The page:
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DEBATE - Seniority or Evaluations for Public School Teachers

Updated on April 8, 2012

The BIG Debate

Now that hundreds if not thousands of teachers are being laid-off across Michigan the debate as to who should be "pink-slipped" really starts to emerge. With the way that it stands now, in most school districts, it's a union issue.

If a particular teacher that has the same certification, same endorsements, and same experience as another teacher - the teacher with less seniority (years taught in that particular district) will be the one getting laid-off regardless of their evaluations, how much money they make (which would be far less than someone with more years experience), and overall performance. None of these factors are taken into consideration, just the mere fact of how many years have you taught here.

Of course the more veteran teachers will say that they have put in their time and deserve to stay as long as they like. I couldn't agree more with them, UNLESS they have become one of those teachers who are putting in their time to pad their retirement, which is based on the teachers last three years of service and averaged out. Once a teacher reaches this point, and even though some may not want to admit it, it's time for them to retire.

Here is where the debate comes in: Should teachers be laid-off based on seniority or based on evaluations? Let's face it...the only way to really know if someone is getting the job done is two ways. One, evaluate them on a common evaluation form. Two, based on the outcome, the final product or in this case...test scores, graduation rates, etc. Now I think all teachers would agree that it is very difficult to evaluate a teacher on the final product or graduation rates because in most cases they haven't actually taught every student.

But here is the biggest problem and there really is not anyway to get around this...public schools are failing in Michigan and need to be re-structured. How do we know this, because even Governor Snyder has cut the money-to-pupil substantially to show that until public schools change they are not going to get anymore money. But WHY are they failing...because public schools allow non effective teachers to remain in their positions due to years of service. Non effective teachers have no connection with their students. In this day and age, teachers need to be the students friend, counselor, coach, and (I hate to say this) mother and father. If a teacher doesn't have that "connection" with their students chances are they won't be able to teach them, that's just how kids are today.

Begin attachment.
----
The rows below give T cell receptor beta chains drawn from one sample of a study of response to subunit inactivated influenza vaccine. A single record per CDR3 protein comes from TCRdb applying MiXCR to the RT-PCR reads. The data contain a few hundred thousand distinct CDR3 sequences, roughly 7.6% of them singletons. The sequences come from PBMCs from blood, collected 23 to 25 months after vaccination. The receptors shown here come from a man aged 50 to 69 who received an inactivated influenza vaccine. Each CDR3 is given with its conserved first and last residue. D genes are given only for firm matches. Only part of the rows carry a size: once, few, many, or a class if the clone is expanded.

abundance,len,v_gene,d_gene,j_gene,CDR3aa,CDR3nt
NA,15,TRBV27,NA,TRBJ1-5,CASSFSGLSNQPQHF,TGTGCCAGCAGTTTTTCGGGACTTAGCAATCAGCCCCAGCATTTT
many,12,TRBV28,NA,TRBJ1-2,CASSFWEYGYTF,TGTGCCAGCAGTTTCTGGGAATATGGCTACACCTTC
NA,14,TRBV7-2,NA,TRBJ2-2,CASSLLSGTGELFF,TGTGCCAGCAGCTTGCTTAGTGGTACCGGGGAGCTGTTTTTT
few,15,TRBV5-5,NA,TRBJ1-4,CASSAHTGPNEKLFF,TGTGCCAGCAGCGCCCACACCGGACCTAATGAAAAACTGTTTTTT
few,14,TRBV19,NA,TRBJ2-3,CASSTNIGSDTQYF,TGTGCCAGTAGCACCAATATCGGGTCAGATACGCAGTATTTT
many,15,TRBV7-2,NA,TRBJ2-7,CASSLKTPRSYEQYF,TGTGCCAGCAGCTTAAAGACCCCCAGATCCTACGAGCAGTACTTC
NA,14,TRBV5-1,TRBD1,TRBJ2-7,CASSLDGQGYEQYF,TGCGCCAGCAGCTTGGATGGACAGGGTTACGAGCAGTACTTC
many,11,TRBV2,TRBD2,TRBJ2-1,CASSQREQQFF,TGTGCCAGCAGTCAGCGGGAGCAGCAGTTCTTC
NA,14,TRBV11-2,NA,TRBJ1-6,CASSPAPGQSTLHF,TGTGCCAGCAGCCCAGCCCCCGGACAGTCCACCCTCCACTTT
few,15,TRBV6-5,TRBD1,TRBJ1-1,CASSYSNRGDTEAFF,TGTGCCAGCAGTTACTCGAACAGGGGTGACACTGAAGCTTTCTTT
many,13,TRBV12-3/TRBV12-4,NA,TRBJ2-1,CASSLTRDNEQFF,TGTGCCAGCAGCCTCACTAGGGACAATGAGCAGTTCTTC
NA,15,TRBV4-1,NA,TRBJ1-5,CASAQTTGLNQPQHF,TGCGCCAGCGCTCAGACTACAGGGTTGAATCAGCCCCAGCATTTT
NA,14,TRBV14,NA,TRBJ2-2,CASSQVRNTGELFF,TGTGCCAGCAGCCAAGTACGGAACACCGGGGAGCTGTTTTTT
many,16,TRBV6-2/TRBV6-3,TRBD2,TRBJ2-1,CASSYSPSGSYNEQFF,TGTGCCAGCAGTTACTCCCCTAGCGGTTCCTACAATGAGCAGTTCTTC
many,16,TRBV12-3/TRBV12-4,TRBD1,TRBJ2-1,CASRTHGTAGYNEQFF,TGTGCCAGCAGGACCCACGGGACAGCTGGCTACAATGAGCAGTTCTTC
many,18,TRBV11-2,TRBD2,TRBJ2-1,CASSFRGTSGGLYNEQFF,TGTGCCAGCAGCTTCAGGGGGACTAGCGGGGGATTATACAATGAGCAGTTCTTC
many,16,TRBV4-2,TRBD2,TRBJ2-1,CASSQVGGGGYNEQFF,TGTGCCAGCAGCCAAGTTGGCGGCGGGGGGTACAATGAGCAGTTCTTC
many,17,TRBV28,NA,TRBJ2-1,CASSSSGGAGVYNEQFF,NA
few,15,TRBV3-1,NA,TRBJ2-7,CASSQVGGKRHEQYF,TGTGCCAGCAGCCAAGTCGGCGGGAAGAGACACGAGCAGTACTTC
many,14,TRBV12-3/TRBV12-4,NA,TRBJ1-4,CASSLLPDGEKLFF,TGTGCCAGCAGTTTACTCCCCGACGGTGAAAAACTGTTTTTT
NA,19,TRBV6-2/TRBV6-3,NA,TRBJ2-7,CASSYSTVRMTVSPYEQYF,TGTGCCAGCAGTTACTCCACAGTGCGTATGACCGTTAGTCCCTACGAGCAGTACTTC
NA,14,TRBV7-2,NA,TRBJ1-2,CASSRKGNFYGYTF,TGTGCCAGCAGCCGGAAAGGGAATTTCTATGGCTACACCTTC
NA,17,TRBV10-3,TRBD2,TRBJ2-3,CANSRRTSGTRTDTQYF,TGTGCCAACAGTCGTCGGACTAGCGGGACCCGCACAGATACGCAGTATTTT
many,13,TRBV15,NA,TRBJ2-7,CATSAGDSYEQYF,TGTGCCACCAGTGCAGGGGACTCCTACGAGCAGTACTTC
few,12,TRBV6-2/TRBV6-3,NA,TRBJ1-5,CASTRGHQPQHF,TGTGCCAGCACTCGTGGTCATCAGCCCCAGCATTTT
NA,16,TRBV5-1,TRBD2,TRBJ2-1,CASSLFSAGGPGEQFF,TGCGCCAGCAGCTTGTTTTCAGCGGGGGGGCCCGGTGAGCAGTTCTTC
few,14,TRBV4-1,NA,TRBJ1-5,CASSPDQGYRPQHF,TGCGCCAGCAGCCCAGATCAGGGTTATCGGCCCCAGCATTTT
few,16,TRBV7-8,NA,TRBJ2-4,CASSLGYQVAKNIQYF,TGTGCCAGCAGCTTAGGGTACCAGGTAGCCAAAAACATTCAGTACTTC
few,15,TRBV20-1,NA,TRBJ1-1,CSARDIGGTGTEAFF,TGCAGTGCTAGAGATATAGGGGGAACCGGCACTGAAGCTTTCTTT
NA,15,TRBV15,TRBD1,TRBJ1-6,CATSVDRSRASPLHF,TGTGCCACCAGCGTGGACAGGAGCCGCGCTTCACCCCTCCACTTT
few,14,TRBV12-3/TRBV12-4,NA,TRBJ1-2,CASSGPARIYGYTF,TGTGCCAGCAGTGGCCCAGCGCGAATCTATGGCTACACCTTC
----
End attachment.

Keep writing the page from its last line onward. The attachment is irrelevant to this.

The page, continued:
I would love to hear teachers and actually parents input on this issue. If a teacher is against the evaluation process, my question would be, "what are you afraid of?"

Evaluations or Seniority

How should it be determined who get's laid-off?

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    • tshort23 profile imageAUTHOR

      tshort23 

      6 years ago from Michigan

      That's the million dollar question diamond1mo! I know school districts that have 3-4 administrators in ONE building where 2 would be plenty. It's very frustrating for our qualified educators to be out of a career when it's the teachers in a building that make a "School" not administration!

    • diamond1mo profile image

      KE Morgan 

      6 years ago from Arizona

      Why is it that the administrators are the last to be laid off?

    • tshort23 profile imageAUTHOR

      tshort23 

      7 years ago from Michigan

      Thanks for your comments amb. I agree with your quote about the supt. - it is all about money in their eyes. However, the administration (principals) have their hands tied when it comes to layoff's. I know excellent teachers who have been told by their building principal, who has tears in their eyes, that they have to let them go due to the contract which goes by seniority when it comes down to it.

    • profile image

      amb 

      7 years ago

      schools should not be run like the private sector. It comes down to money, not effeciveness in they eyes of the supt. when tough times approach. Teachers that are not qualified are still teaching due to the administration keeping them around, not the unions. the unions protect fair process, not longevity for inadequacy.

    • tshort23 profile imageAUTHOR

      tshort23 

      7 years ago from Michigan

      AMEN goodnewzz! Thanks for your comments and I couldn't agree more with you.

    • thegoodnewzz profile image

      thegoodnewzz 

      7 years ago

      I believe that teachers and their unions need to put in check. No one and I mean NO ONE should be guaranteed a job simply because they belong to a certain group. Just like everyone else in the private sector, they should be given yearly evaluations and if their employers believe someone else would do the job better, then they should be replaced. End of story. No one is better or more important than anyone else and NO ONE deserves a free ride. Thanks for writing on this subject, I enjoyed it!

    • tshort23 profile imageAUTHOR

      tshort23 

      7 years ago from Michigan

      Thanks for your reply ewd76. And I agree with you, they should be able to stay - just as long as they are still being an effective educator.

    • ewd76 profile image

      ewd76 

      7 years ago from Hanover, VA

      " I couldn't agree more with them, UNLESS they have become one of those teachers who are putting in their time to pad their retirement, which is based on the teachers last three years of service and averaged out. Once a teacher reaches this point, and even though some may not want to admit it, it's time for them to retire."

      If they are good teachers, let them stay as long as they are good teachers. Why would you make them leave just because they are trying to make their life better when they finally do retire?

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